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October 17 , 1 p.m.:  (25th Anniversary of Jewish Studies Program at SDSU): “Jews of the Pacific Coast: Reinventing Community of America’s Edge,” Ava Kahn, University of California, Berkeley; Ellen Eisenberg, Willamette University. Sponsors: College of Liberal Arts, Jewish Studies Program. 220 West Commons, SDSU Campus (Paid Parking in Lot W.) 

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October 28, 7 p.m. Common Chords Concert: The Shared Roots of Islamic and Jewish Music ($10 per ticket, but free for SDSU faculty and students).Salman Ahmad, Fred Benedetti, Samir Chatterjee, Elizabeth Schwartz, Yale Strom. Sponsors: President’s Fund, Jewish Studies Program, Center for Arabic and Islamic Studies, Daniel Pearl Foundation Music Month.  Smith Recital Hall, 101 Music Building, SDSU Campus.   
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November 7  12 p.m., “Burnt Books: Rabbi Nachman of Bratzlav and Franz Kafka.” Rodger Kamenetz  in Conversation with Gabriel Sanders.Sponsored by Tablet Magazine, A New Read on Jewish Life, SDSU Jewish Studies Program,  Lawrence Family Jewish Community Center, 4126 Executive Drive, La Jolla, CA 92037                                                                  
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November 17,  3 p.m.   (25th Anniversary of the SDSU Jewish Studies Program)”What are Jewish Girls and Boys Made Of?:  Gender in Books for Jewish Adolescents,” June Cummins-Lewis, SDSU.301 Geology, Mathematics, and Computer Science Building, SDSU.(Across bridge and right turn from Parking Structure on S.E. corner on College after I-8 Exit).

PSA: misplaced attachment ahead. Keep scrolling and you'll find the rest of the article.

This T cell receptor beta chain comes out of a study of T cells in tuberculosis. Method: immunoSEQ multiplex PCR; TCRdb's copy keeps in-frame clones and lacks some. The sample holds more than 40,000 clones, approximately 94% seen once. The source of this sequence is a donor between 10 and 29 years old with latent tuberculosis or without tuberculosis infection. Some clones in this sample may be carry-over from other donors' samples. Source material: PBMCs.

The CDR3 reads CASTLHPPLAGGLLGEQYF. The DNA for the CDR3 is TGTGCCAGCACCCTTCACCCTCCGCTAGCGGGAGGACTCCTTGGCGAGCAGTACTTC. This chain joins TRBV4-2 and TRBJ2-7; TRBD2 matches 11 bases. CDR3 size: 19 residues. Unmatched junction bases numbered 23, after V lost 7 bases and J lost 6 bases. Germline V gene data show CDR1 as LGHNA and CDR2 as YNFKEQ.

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All programs are free (except for non-SDSU community members attending the Common Chords Concert) and open to the public.  For further information, contact Lawrence Baron, 619-594-5338.

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Preceding provided by SDSU’s Jewish Studies Department

On clergy who step from pulpits into headlines

September 8, 2010 Leave a comment

By Ira Sharkansky

Ira Sharkansky

JERUSALEM — Let me welcome Pastor Terry Jones of the Dove World Outreach Center in Gainesville, Florida to join Rabbi Ovadia Yosef, the spiritual leader of SHAS, and Imam Feisal Abdul Rauf, the promoter of Cordoba House to the Pantheon of religious leaders whose commotions have ranged beyond local and national borders.

There is no requirement that members of this Pantheon be judged for their wisdom, or even their knowledge of the religious traditions they claim to lead. Enough that they have done something to produce headlines in many countries.
God forbid that I would hint that such distinguished persons do not understand the nature of the religions they claim to lead. Judaism, Christianity, and Islam are comprehensive in the ideas apparent in their writings and customs. Love, hate, fanaticism, tolerance, moderation, and lots in between appear in these monotheisms. Jones, Ovadia, and Rauf have provoked sharp criticism from those who share their faith, but distant themselves from what they are promoting.